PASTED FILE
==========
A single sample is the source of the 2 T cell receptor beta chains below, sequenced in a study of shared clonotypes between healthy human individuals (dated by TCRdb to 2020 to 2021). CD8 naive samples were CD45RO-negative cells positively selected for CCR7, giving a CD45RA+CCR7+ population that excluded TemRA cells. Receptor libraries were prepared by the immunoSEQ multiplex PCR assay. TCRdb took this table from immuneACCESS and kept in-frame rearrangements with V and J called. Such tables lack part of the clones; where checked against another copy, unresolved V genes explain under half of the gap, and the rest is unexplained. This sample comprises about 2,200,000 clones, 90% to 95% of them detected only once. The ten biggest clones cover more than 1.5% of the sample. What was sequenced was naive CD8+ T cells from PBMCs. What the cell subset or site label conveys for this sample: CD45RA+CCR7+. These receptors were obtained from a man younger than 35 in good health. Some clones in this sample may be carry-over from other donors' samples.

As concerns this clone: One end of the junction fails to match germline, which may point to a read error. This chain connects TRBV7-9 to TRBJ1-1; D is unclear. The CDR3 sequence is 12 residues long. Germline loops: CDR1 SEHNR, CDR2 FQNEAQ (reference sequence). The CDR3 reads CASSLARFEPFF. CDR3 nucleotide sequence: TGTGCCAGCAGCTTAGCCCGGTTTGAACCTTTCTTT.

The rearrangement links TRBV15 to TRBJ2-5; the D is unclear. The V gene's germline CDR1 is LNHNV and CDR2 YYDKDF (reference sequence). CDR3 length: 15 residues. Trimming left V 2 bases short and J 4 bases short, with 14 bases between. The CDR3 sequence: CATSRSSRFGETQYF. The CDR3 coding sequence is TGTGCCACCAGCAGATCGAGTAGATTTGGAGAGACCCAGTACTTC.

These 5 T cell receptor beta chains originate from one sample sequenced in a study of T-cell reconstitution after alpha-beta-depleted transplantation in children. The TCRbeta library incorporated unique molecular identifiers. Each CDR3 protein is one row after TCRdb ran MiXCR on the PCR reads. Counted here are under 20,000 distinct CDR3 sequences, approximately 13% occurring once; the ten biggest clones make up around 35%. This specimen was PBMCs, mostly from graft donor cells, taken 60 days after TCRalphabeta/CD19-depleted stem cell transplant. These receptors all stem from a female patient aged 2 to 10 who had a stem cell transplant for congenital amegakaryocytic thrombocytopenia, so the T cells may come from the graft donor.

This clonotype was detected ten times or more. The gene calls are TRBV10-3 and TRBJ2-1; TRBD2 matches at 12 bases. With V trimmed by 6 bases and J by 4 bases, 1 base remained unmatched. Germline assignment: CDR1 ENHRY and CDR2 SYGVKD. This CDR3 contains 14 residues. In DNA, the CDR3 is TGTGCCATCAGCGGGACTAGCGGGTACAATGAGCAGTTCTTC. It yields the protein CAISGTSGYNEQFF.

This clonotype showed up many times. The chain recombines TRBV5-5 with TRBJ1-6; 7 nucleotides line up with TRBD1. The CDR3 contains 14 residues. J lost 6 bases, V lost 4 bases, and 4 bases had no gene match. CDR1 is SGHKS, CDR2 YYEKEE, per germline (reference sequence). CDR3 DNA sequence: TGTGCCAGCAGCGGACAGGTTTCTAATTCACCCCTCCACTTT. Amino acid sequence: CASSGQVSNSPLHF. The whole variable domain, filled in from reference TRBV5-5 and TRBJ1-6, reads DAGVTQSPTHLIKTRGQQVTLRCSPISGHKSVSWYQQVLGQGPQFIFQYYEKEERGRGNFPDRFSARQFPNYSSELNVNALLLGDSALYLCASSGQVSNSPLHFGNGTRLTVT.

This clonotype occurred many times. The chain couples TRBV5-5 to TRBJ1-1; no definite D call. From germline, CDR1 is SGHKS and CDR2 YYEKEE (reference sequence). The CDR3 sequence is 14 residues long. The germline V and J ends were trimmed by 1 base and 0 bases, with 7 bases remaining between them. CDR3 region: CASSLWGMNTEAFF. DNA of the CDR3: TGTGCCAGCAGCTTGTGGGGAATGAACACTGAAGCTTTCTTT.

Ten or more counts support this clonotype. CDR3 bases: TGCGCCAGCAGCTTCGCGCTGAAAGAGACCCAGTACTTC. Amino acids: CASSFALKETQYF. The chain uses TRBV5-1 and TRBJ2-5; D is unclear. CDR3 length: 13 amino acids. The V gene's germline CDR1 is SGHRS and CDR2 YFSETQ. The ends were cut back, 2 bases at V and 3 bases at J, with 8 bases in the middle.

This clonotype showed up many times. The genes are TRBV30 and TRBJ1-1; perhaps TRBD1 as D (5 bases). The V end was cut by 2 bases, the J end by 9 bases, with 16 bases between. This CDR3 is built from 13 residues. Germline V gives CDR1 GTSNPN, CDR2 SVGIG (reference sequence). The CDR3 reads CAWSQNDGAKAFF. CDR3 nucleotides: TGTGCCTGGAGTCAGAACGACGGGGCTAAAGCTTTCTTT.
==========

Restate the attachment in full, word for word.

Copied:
A single sample is the source of the 2 T cell receptor beta chains below, sequenced in a study of shared clonotypes between healthy human individuals (dated by TCRdb to 2020 to 2021). CD8 naive samples were CD45RO-negative cells positively selected for CCR7, giving a CD45RA+CCR7+ population that excluded TemRA cells. Receptor libraries were prepared by the immunoSEQ multiplex PCR assay. TCRdb took this table from immuneACCESS and kept in-frame rearrangements with V and J called. Such tables lack part of the clones; where checked against another copy, unresolved V genes explain under half of the gap, and the rest is unexplained. This sample comprises about 2,200,000 clones, 90% to 95% of them detected only once. The ten biggest clones cover more than 1.5% of the sample. What was sequenced was naive CD8+ T cells from PBMCs. What the cell subset or site label conveys for this sample: CD45RA+CCR7+. These receptors were obtained from a man younger than 35 in good health. Some clones in this sample may be carry-over from other donors' samples.

As concerns this clone: One end of the junction fails to match germline, which may point to a read error. This chain connects TRBV7-9 to TRBJ1-1; D is unclear. The CDR3 sequence is 12 residues long. Germline loops: CDR1 SEHNR, CDR2 FQNEAQ (reference sequence). The CDR3 reads CASSLARFEPFF. CDR3 nucleotide sequence: TGTGCCAGCAGCTTAGCCCGGTTTGAACCTTTCTTT.

The rearrangement links TRBV15 to TRBJ2-5; the D is unclear. The V gene's germline CDR1 is LNHNV and CDR2 YYDKDF (reference sequence). CDR3 length: 15 residues. Trimming left V 2 bases short and J 4 bases short, with 14 bases between. The CDR3 sequence: CATSRSSRFGETQYF. The CDR3 coding sequence is TGTGCCACCAGCAGATCGAGTAGATTTGGAGAGACCCAGTACTTC.

These 5 T cell receptor beta chains originate from one sample sequenced in a study of T-cell reconstitution after alpha-beta-depleted transplantation in children. The TCRbeta library incorporated unique molecular identifiers. Each CDR3 protein is one row after TCRdb ran MiXCR on the PCR reads. Counted here are under 20,000 distinct CDR3 sequences, approximately 13% occurring once; the ten biggest clones make up around 35%. This specimen was PBMCs, mostly from graft donor cells, taken 60 days after TCRalphabeta/CD19-depleted stem cell transplant. These receptors all stem from a female patient aged 2 to 10 who had a stem cell transplant for congenital amegakaryocytic thrombocytopenia, so the T cells may come from the graft donor.

This clonotype was detected ten times or more. The gene calls are TRBV10-3 and TRBJ2-1; TRBD2 matches at 12 bases. With V trimmed by 6 bases and J by 4 bases, 1 base remained unmatched. Germline assignment: CDR1 ENHRY and CDR2 SYGVKD. This CDR3 contains 14 residues. In DNA, the CDR3 is TGTGCCATCAGCGGGACTAGCGGGTACAATGAGCAGTTCTTC. It yields the protein CAISGTSGYNEQFF.

This clonotype showed up many times. The chain recombines TRBV5-5 with TRBJ1-6; 7 nucleotides line up with TRBD1. The CDR3 contains 14 residues. J lost 6 bases, V lost 4 bases, and 4 bases had no gene match. CDR1 is SGHKS, CDR2 YYEKEE, per germline (reference sequence). CDR3 DNA sequence: TGTGCCAGCAGCGGACAGGTTTCTAATTCACCCCTCCACTTT. Amino acid sequence: CASSGQVSNSPLHF. The whole variable domain, filled in from reference TRBV5-5 and TRBJ1-6, reads DAGVTQSPTHLIKTRGQQVTLRCSPISGHKSVSWYQQVLGQGPQFIFQYYEKEERGRGNFPDRFSARQFPNYSSELNVNALLLGDSALYLCASSGQVSNSPLHFGNGTRLTVT.

This clonotype occurred many times. The chain couples TRBV5-5 to TRBJ1-1; no definite D call. From germline, CDR1 is SGHKS and CDR2 YYEKEE (reference sequence). The CDR3 sequence is 14 residues long. The germline V and J ends were trimmed by 1 base and 0 bases, with 7 bases remaining between them. CDR3 region: CASSLWGMNTEAFF. DNA of the CDR3: TGTGCCAGCAGCTTGTGGGGAATGAACACTGAAGCTTTCTTT.

Ten or more counts support this clonotype. CDR3 bases: TGCGCCAGCAGCTTCGCGCTGAAAGAGACCCAGTACTTC. Amino acids: CASSFALKETQYF. The chain uses TRBV5-1 and TRBJ2-5; D is unclear. CDR3 length: 13 amino acids. The V gene's germline CDR1 is SGHRS and CDR2 YFSETQ. The ends were cut back, 2 bases at V and 3 bases at J, with 8 bases in the middle.

This clonotype showed up many times. The genes are TRBV30 and TRBJ1-1; perhaps TRBD1 as D (5 bases). The V end was cut by 2 bases, the J end by 9 bases, with 16 bases between. This CDR3 is built from 13 residues. Germline V gives CDR1 GTSNPN, CDR2 SVGIG (reference sequence). The CDR3 reads CAWSQNDGAKAFF. CDR3 nucleotides: TGTGCCTGGAGTCAGAACGACGGGGCTAAAGCTTTCTTT.